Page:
I came across your blog while doing a little reading on General Francisco Franco. I would have simply left a comment on your Franco entry; however, I couldn't figure out how to do that. Anyway, that caused me to read a bit more of your blog, and I'm glad I did. I have to say that I'm impressed with your untainted view of history. You seem to have escaped the clutches of the public school system and that is indeed a magnificent thing. And a commitment to Traditional Catholicism.... you definitely have Someone looking out for you. I grew during Vatican II and the changes that followed. My family managed to re-connect with Tradition when I was about your age....31 years ago. Matthew, keep up the good work. You're headed down the right road.
Veni Creator Spiritus: St. James Church (London)

The Veni Creator Spiritus, sung at St. James' Church, Spanish Place, London, UK, on Jan 1st 2010. A Plenary Indulgence (under the usual conditions) may be obtained by singing the Veni Creator Spiritus on the first day of the year.

Wednesday, January 6, 2010
Epiphany of the Lord Jesus Christ

The Epiphany of the Lord is celebrated each year by the Church on January 6. This is the last day of Christmas (the 12th Day of Christmas). And on the Epiphany, we remember Christ revealing His divinity in three ways:

* to the Magi who, guided by the great and mysterious Star of Bethlehem, came to visit Him when He was a Baby (Matthew 2:1-19)

* through His Baptism by St. John, when "the Spirit of God descending as a dove" came upon Him and there was heard a voice from Heaven saying, "This is my beloved Son, in whom I am well pleased" (Matthew 3, Mark 1, Luke 3, John 1), and all Three Persons of the Most Holy Trinity were manifest (Note: the Baptism of Our Lord is also commemorated on the 13th of January)

* through His first public miracle -- that of the wedding at Cana when Our Lord turned water into wine at the request of His Mother (John 2). Just as God's first miracle before the Egyptian pharaoh, through Moses, was turning the waters of the Nile into blood, Our Lord's first miracle was turning water into wine.

Source: Fish Eaters

For more information, please see my post entitled: Epiphany of the Lord for prayers, reflections, and much more information.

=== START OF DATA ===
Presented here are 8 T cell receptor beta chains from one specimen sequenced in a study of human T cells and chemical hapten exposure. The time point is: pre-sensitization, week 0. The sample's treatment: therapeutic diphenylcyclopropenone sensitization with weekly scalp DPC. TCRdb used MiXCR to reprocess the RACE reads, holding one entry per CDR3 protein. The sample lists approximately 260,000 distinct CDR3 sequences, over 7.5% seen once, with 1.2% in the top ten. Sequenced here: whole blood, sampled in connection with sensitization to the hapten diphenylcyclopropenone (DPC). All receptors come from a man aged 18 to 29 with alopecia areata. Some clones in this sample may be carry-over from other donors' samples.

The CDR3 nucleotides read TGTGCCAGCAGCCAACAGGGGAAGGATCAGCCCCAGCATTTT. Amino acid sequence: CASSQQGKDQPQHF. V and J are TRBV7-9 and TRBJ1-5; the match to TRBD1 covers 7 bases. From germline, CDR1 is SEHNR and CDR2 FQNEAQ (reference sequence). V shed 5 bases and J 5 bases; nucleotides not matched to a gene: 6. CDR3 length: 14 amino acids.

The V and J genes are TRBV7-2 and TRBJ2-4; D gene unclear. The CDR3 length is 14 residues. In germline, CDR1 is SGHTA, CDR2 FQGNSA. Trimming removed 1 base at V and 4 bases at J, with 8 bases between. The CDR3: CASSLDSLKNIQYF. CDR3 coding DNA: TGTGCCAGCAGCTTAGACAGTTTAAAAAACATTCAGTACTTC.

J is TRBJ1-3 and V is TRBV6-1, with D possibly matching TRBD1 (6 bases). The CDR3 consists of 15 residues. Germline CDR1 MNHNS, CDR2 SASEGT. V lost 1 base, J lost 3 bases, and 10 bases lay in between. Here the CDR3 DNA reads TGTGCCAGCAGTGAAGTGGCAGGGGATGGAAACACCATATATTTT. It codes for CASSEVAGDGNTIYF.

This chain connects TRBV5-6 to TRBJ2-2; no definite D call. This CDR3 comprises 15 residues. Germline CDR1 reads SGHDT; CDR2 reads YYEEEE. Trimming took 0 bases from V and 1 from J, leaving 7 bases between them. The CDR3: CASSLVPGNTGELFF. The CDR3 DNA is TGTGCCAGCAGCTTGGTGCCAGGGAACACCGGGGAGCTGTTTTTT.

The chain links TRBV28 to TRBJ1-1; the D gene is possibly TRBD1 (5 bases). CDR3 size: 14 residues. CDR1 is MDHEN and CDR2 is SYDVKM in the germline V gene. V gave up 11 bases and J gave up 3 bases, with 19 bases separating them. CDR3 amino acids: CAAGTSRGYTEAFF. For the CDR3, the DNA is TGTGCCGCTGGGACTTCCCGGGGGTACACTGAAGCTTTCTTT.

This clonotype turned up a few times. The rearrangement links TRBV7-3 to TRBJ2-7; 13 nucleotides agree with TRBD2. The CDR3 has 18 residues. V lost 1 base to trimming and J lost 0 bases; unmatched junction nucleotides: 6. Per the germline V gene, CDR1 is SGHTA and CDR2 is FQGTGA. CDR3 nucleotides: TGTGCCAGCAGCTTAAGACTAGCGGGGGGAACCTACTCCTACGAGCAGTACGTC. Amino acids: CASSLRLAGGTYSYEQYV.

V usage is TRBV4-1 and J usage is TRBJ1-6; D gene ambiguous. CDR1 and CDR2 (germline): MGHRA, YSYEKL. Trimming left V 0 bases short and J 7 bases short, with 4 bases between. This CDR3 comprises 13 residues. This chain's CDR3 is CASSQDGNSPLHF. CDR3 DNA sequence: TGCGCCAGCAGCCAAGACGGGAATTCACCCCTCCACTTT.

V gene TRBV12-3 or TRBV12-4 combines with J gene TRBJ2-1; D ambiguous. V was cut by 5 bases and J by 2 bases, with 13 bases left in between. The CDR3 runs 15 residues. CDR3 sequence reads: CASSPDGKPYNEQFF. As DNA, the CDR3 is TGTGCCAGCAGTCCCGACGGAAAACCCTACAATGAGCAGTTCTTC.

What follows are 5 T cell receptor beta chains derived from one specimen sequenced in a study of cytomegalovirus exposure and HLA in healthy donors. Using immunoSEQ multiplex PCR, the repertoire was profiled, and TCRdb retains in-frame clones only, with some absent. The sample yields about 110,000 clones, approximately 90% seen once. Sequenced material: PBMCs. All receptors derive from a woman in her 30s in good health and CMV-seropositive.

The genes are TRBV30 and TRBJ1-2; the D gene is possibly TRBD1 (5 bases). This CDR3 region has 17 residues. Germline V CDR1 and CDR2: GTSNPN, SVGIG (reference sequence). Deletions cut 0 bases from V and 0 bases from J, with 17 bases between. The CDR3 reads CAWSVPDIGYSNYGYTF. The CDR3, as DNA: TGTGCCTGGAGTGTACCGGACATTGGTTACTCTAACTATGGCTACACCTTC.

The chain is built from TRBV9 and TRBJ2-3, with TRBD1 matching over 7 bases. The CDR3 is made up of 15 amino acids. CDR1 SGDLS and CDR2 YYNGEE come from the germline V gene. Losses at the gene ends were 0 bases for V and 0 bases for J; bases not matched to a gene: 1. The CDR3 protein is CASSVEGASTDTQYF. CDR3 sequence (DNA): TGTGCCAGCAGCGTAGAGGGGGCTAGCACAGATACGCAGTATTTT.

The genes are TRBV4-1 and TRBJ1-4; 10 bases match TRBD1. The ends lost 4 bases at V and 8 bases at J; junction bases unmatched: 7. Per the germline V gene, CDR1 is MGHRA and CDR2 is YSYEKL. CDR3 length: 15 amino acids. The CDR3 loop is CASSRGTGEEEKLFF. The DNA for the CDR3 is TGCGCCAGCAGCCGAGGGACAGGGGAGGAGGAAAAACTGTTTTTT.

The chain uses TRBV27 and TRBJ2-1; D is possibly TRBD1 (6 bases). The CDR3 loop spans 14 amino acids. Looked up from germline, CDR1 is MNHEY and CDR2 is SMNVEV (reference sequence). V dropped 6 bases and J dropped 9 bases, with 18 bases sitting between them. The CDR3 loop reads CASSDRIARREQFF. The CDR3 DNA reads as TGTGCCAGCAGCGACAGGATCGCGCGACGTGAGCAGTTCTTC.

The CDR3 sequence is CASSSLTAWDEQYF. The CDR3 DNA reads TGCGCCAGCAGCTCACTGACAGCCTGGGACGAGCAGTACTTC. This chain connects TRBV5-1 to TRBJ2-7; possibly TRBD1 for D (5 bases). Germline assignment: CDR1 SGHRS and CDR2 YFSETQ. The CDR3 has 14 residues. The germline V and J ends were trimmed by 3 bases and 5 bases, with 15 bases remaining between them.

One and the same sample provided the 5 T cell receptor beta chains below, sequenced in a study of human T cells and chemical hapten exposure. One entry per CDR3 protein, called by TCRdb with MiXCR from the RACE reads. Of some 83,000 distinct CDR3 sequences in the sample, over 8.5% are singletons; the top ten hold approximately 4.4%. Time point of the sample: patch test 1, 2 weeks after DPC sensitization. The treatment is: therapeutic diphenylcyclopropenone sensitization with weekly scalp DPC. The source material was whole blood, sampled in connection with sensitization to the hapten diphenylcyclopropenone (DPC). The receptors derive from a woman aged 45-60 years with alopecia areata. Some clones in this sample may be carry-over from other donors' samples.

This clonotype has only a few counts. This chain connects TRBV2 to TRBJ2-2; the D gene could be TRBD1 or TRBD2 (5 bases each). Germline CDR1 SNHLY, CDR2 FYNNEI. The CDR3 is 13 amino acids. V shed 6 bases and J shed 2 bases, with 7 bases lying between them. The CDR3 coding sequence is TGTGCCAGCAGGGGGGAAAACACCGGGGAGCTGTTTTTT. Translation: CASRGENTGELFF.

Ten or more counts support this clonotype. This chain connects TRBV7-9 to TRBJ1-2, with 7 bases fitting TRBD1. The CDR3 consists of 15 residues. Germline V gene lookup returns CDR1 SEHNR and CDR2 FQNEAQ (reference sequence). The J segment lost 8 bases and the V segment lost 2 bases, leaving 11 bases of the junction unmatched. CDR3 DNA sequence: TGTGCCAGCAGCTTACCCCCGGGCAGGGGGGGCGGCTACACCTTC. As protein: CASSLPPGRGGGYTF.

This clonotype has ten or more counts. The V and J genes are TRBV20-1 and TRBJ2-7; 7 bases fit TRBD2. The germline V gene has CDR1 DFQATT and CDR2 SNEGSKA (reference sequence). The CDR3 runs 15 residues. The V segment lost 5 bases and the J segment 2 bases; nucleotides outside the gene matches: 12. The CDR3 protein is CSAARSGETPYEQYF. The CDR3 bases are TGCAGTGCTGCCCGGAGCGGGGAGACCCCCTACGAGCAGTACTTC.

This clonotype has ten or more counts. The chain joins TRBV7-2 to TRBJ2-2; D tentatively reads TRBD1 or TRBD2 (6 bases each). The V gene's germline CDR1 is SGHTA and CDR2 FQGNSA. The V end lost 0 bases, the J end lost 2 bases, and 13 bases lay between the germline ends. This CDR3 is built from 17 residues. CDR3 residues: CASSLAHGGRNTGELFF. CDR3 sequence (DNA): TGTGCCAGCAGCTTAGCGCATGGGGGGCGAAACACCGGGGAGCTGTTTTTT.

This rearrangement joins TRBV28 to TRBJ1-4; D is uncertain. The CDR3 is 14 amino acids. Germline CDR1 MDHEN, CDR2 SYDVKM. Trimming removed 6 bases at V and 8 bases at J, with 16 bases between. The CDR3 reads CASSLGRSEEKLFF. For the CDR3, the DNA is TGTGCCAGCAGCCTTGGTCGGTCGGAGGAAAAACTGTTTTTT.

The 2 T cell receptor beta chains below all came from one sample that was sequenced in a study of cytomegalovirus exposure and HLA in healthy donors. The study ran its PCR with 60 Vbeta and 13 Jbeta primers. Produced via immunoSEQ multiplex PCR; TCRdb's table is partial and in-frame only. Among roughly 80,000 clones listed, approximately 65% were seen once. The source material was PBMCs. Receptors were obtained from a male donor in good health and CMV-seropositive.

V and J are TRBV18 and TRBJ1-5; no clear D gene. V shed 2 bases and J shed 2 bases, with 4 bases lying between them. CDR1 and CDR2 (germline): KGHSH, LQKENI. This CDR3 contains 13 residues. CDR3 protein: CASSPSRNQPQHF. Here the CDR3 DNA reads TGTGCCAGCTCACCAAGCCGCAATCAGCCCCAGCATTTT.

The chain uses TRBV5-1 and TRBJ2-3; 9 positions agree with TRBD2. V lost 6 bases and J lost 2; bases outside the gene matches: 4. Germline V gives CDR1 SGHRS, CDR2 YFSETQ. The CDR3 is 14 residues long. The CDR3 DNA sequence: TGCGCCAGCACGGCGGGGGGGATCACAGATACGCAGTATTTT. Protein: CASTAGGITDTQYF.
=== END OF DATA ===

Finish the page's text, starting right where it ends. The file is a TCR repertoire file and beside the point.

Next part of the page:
We keep this day holy in honor of three miracles: this day a star led the Wise Men to the manager; this day water was turned into wine at the marriage feast; this day Christ willed to be baptized by John in the Jordan for our salvation, alleluia.

Prayer Source: 1962 Roman Catholic Daily Missal, Antiphon at Magnificat for the Feast of the Epiphany of the Lord (January 6th)
Tuesday, January 5, 2010
Repose of the Soul of Abbot Ladislas K. Parker

The following note is from our friends at Jade Musik:
Dear Friends,

Just a notice that our founding abbot, Ladislas K. Parker, O.Praem., passed away peacefully Sunday morning at the abbey.  He was 94 years old.

Keep the repose of his soul and all of us in your prayers, thanks!

Fr. Jerome Molokie, O.Praem.
St. Michael's Abbey
19292 El Toro Road
Silverado, California 92676-9710
Sunday, January 3, 2010
2010 Saint for the Year Devotion: Updated

Over the past few years, starting in December 2005, I started offering the Saint for the Year Devotion on my blog, along with Marianne, who actually draws the saints for this devotion. For the 2005 devotion alone, I have had 475 individual requests for a special saint for the year. This is amazing! And starting today I will be taking names of anyone that wants to take part in this devotion for the year 2010.


 St. Louis IX - Virgin and Child Adored by Saint Louis, King of France